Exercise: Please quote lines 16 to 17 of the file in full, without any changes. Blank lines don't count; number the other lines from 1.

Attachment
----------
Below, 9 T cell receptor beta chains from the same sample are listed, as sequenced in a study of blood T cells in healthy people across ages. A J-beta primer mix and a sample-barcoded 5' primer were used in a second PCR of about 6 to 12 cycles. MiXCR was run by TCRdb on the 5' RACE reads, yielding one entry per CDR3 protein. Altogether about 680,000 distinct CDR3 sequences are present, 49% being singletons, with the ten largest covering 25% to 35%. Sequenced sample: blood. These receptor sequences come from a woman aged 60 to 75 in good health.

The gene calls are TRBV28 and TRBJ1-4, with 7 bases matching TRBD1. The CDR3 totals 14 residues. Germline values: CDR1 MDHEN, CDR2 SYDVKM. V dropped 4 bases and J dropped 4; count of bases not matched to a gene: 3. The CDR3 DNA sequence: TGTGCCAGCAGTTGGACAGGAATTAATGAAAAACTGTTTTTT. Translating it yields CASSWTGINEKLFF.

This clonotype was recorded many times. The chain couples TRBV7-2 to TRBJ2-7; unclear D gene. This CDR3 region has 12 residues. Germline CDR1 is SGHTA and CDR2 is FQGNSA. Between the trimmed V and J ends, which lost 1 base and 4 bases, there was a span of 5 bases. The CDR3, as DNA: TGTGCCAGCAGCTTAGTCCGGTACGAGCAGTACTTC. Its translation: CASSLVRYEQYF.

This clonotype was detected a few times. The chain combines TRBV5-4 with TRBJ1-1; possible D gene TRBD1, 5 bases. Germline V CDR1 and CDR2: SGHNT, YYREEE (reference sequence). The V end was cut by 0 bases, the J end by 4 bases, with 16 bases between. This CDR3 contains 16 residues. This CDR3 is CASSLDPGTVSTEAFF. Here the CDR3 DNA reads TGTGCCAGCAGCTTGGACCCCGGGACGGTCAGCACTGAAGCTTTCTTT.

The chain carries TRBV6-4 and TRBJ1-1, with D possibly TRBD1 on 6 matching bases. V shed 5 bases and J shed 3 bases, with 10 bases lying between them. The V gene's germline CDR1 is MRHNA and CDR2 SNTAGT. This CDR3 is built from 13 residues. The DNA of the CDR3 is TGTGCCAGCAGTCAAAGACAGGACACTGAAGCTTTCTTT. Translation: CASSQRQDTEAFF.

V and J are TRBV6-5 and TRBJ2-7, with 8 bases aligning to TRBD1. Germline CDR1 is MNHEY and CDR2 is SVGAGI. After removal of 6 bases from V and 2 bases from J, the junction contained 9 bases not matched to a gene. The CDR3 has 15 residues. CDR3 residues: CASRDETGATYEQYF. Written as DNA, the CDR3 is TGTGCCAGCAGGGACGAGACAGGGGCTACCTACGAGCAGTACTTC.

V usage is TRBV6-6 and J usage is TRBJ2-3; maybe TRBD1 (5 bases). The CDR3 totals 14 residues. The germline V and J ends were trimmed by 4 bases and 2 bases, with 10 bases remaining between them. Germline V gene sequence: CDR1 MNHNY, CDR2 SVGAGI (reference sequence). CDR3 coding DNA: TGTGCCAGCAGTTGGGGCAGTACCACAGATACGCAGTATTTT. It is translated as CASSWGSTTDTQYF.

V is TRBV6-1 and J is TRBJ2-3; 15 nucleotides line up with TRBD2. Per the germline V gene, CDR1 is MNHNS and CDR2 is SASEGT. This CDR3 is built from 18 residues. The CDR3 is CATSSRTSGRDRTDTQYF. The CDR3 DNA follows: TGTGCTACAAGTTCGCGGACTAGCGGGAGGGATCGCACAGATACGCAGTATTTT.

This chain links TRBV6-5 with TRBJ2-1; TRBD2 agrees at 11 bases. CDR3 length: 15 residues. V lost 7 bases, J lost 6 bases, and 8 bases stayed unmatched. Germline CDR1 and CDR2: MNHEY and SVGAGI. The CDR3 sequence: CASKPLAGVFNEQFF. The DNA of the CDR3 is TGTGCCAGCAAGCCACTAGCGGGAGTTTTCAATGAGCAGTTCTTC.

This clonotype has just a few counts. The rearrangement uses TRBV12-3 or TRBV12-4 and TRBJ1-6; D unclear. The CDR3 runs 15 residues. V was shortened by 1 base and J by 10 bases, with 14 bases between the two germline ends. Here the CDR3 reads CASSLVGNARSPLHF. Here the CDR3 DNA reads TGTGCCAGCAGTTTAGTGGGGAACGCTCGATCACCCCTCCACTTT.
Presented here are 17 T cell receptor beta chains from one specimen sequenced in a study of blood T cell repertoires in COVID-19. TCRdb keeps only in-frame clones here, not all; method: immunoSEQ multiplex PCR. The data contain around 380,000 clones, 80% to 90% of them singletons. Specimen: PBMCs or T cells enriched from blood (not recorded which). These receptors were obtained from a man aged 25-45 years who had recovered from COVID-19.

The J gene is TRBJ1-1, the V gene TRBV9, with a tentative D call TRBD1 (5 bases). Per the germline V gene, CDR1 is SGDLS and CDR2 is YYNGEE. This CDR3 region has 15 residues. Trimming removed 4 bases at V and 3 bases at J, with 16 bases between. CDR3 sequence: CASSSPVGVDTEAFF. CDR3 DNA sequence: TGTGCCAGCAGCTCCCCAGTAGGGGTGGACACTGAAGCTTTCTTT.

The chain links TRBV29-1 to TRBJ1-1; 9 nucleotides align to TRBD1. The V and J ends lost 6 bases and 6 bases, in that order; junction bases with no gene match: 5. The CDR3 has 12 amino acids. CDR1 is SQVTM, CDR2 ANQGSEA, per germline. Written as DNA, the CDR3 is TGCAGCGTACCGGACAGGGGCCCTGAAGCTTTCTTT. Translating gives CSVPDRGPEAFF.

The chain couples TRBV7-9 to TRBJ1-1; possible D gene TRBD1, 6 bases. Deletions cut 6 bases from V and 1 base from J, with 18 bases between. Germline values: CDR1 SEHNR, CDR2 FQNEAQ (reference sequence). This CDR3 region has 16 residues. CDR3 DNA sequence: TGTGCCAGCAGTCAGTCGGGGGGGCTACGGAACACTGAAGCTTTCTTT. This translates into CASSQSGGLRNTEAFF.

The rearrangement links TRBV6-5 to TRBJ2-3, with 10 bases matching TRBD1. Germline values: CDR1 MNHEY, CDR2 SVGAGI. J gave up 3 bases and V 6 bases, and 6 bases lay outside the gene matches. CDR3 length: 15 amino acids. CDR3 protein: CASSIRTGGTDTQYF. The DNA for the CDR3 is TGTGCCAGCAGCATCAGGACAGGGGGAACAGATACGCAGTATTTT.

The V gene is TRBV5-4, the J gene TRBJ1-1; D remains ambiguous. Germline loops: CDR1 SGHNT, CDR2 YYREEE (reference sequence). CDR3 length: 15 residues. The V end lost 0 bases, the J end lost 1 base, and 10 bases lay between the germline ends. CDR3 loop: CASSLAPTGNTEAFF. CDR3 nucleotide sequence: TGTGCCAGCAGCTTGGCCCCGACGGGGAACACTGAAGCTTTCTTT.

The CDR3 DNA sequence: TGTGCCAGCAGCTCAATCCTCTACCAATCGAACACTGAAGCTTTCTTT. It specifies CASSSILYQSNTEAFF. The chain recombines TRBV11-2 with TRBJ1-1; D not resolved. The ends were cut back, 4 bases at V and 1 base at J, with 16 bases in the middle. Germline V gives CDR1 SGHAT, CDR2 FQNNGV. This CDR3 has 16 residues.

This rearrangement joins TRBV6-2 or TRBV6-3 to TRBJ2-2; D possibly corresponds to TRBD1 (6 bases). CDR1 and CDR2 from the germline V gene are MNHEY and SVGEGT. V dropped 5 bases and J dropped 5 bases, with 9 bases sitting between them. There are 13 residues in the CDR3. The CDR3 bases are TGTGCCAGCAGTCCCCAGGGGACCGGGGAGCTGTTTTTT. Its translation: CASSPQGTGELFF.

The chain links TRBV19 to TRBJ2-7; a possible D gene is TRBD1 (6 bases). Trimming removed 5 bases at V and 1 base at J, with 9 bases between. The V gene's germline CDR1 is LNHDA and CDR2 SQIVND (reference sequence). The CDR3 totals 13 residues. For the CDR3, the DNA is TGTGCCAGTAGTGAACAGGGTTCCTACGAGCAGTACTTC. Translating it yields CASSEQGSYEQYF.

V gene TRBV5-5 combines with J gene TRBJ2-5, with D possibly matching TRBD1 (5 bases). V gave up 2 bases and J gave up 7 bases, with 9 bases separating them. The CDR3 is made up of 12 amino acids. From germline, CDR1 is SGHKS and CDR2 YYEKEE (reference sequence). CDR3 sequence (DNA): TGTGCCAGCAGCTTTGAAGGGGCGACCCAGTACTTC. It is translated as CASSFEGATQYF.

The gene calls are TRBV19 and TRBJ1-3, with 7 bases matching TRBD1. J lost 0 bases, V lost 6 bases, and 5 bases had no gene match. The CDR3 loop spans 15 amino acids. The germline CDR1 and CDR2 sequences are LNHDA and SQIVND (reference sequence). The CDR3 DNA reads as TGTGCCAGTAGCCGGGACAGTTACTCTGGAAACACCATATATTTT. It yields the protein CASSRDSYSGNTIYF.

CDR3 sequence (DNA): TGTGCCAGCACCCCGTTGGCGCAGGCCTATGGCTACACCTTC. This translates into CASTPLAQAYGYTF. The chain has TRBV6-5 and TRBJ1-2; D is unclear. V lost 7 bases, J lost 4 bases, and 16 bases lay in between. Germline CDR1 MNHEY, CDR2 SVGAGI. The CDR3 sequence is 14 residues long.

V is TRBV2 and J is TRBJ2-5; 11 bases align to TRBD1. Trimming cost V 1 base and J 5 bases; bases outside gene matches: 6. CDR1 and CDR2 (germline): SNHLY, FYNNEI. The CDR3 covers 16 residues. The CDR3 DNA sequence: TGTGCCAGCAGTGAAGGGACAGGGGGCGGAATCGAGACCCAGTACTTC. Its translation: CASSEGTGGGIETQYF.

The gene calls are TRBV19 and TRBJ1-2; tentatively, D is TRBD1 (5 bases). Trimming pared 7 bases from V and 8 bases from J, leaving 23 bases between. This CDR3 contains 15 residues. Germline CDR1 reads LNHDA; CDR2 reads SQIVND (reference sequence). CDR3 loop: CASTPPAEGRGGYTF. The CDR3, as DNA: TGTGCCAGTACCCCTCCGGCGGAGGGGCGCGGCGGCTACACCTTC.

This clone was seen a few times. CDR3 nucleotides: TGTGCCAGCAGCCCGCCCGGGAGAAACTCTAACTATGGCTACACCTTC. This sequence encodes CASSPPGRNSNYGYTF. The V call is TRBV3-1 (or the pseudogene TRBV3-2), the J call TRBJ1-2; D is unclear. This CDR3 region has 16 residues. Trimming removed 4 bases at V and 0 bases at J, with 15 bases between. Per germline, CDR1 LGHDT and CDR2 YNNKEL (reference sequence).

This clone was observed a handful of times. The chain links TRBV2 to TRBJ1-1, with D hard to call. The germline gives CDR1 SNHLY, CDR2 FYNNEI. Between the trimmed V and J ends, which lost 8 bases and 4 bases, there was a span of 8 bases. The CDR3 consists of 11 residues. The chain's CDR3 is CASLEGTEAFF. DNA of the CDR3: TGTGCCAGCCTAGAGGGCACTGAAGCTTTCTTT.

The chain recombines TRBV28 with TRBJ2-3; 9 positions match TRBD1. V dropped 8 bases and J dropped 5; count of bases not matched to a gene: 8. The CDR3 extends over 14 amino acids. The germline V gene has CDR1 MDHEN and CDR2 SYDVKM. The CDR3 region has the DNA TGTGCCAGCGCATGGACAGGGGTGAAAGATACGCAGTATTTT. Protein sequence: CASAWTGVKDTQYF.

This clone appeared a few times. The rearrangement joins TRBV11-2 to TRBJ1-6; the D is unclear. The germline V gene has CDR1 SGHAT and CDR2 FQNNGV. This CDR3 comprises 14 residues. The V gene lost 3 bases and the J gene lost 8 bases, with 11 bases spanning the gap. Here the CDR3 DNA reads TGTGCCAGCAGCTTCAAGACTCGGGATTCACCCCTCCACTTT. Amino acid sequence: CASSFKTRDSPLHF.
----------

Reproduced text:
The V gene is TRBV5-4, the J gene TRBJ1-1; D remains ambiguous. Germline loops: CDR1 SGHNT, CDR2 YYREEE (reference sequence). CDR3 length: 15 residues. The V end lost 0 bases, the J end lost 1 base, and 10 bases lay between the germline ends. CDR3 loop: CASSLAPTGNTEAFF. CDR3 nucleotide sequence: TGTGCCAGCAGCTTGGCCCCGACGGGGAACACTGAAGCTTTCTTT.

The CDR3 DNA sequence: TGTGCCAGCAGCTCAATCCTCTACCAATCGAACACTGAAGCTTTCTTT. It specifies CASSSILYQSNTEAFF. The chain recombines TRBV11-2 with TRBJ1-1; D not resolved. The ends were cut back, 4 bases at V and 1 base at J, with 16 bases in the middle. Germline V gives CDR1 SGHAT, CDR2 FQNNGV. This CDR3 has 16 residues.